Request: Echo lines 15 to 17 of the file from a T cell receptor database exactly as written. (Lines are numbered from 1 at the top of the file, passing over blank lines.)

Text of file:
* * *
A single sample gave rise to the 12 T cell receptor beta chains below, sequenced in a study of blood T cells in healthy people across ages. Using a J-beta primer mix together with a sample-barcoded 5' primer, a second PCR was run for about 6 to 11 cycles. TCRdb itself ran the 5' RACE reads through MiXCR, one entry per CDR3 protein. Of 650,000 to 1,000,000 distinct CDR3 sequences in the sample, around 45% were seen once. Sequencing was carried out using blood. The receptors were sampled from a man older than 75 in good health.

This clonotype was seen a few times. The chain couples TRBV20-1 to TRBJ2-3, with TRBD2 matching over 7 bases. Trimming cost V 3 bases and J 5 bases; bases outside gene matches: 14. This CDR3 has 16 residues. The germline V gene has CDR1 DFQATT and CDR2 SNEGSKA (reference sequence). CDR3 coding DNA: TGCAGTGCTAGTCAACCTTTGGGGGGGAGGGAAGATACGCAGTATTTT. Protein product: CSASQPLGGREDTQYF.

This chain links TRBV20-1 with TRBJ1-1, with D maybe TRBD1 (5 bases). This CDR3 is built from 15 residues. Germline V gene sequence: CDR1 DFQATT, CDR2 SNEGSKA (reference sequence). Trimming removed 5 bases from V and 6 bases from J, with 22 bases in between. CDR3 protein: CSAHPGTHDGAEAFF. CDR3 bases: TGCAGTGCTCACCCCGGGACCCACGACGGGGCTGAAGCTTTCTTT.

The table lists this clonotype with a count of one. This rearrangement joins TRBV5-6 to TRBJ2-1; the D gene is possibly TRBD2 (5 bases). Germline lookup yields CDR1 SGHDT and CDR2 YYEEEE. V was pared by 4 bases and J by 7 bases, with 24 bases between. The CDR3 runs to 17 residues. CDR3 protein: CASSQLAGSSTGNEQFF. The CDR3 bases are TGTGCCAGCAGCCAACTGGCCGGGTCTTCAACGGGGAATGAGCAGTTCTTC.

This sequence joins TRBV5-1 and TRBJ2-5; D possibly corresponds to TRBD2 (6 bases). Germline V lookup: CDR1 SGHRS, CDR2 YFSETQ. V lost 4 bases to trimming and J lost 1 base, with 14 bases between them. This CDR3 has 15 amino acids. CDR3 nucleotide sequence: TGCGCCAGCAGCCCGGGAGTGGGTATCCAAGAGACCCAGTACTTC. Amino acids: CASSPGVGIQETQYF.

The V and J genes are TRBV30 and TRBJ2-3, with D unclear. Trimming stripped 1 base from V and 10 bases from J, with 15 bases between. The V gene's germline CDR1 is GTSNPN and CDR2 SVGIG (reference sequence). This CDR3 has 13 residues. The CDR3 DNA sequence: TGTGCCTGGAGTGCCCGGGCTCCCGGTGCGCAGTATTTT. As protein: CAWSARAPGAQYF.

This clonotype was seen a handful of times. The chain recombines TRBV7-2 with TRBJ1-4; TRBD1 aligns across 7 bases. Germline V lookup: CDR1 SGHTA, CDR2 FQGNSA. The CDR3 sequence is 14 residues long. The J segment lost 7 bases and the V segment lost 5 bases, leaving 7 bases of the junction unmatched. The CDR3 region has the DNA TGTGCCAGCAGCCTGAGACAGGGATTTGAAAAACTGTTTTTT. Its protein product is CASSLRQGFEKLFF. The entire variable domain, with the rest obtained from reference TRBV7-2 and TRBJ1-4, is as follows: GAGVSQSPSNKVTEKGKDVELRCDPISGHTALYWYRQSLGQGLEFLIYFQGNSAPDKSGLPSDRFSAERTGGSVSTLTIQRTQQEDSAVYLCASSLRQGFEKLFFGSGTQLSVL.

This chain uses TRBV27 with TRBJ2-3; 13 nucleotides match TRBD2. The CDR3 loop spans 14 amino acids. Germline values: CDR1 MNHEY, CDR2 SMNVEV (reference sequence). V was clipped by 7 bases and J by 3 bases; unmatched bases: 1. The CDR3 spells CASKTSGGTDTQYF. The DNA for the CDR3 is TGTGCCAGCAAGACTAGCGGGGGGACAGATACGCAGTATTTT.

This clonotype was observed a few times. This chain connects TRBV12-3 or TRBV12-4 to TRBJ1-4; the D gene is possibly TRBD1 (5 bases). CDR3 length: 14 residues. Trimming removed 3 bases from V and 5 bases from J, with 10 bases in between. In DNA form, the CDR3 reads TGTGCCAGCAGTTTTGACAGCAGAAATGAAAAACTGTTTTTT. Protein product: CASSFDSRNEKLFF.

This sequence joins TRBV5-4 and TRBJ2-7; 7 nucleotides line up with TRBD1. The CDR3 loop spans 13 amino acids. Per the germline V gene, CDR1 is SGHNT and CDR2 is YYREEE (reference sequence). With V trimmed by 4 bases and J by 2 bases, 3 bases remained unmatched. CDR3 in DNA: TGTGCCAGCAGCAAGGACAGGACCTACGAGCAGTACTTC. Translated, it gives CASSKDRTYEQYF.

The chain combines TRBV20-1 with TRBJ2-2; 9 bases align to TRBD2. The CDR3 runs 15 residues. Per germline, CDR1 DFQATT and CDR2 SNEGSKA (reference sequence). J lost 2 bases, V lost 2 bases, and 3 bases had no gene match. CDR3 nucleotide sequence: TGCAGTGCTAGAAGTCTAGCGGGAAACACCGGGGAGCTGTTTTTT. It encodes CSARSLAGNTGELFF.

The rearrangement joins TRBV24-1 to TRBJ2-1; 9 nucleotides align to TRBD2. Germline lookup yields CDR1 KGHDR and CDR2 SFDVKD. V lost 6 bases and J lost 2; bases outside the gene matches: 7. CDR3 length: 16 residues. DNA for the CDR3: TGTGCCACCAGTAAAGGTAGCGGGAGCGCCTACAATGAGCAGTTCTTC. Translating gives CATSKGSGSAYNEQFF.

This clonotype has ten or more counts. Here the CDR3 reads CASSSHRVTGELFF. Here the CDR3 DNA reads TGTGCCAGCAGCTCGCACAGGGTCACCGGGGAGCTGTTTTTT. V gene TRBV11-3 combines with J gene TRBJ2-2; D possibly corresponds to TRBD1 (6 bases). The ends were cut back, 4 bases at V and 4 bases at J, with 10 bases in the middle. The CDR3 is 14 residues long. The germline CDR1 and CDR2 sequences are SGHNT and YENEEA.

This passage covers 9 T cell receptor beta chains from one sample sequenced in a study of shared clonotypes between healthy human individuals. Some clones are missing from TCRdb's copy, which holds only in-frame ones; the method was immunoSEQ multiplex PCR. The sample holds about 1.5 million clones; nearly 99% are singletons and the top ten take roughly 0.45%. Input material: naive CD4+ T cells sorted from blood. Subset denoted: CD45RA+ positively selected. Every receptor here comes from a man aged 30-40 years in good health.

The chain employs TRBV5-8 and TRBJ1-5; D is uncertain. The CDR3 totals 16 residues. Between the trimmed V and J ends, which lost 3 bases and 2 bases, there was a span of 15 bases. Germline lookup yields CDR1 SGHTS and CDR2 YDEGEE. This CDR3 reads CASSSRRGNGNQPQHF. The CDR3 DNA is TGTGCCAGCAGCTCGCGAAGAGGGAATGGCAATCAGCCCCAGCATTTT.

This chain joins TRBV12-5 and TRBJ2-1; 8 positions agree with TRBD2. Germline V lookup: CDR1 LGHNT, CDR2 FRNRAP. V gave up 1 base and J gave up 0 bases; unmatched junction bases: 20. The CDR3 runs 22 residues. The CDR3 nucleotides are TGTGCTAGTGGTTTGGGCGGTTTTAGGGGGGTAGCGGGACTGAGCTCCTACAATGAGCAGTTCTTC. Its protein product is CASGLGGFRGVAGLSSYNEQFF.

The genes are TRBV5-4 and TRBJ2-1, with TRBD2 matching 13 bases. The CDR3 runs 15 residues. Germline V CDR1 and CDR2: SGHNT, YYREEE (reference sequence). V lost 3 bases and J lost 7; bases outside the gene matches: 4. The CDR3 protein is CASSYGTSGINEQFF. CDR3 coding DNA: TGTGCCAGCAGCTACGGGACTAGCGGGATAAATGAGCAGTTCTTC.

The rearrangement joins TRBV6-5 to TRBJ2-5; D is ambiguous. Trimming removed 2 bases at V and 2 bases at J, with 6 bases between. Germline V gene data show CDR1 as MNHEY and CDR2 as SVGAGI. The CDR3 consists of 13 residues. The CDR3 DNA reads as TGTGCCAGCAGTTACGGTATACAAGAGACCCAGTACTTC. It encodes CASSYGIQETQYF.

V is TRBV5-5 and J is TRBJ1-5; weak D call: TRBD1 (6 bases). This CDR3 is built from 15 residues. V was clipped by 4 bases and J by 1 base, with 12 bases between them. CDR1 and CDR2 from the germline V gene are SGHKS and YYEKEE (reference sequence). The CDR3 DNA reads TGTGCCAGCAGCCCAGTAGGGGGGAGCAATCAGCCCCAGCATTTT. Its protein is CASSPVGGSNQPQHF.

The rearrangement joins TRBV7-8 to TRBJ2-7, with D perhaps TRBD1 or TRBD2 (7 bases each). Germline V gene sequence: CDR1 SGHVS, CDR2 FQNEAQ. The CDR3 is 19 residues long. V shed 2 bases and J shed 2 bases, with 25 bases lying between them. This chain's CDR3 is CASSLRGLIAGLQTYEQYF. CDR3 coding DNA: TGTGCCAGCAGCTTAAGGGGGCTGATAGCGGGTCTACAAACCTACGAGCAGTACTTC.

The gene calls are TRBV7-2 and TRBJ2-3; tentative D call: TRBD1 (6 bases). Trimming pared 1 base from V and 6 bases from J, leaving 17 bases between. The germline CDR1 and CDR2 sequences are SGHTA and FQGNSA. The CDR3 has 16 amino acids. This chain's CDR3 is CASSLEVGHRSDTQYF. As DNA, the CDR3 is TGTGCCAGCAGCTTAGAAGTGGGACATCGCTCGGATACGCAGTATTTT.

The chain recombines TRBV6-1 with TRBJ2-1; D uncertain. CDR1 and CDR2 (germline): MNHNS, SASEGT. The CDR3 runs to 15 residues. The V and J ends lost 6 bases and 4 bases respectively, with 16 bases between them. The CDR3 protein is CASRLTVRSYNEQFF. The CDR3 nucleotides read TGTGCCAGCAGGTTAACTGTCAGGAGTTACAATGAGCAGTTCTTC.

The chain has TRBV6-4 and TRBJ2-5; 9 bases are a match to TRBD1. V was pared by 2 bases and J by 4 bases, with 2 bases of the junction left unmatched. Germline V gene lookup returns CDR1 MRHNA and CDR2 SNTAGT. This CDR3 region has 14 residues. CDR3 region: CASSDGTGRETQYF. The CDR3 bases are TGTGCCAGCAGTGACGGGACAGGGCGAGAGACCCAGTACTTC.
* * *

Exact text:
The chain employs TRBV5-8 and TRBJ1-5; D is uncertain. The CDR3 totals 16 residues. Between the trimmed V and J ends, which lost 3 bases and 2 bases, there was a span of 15 bases. Germline lookup yields CDR1 SGHTS and CDR2 YDEGEE. This CDR3 reads CASSSRRGNGNQPQHF. The CDR3 DNA is TGTGCCAGCAGCTCGCGAAGAGGGAATGGCAATCAGCCCCAGCATTTT.

This chain joins TRBV12-5 and TRBJ2-1; 8 positions agree with TRBD2. Germline V lookup: CDR1 LGHNT, CDR2 FRNRAP. V gave up 1 base and J gave up 0 bases; unmatched junction bases: 20. The CDR3 runs 22 residues. The CDR3 nucleotides are TGTGCTAGTGGTTTGGGCGGTTTTAGGGGGGTAGCGGGACTGAGCTCCTACAATGAGCAGTTCTTC. Its protein product is CASGLGGFRGVAGLSSYNEQFF.

The genes are TRBV5-4 and TRBJ2-1, with TRBD2 matching 13 bases. The CDR3 runs 15 residues. Germline V CDR1 and CDR2: SGHNT, YYREEE (reference sequence). V lost 3 bases and J lost 7; bases outside the gene matches: 4. The CDR3 protein is CASSYGTSGINEQFF. CDR3 coding DNA: TGTGCCAGCAGCTACGGGACTAGCGGGATAAATGAGCAGTTCTTC.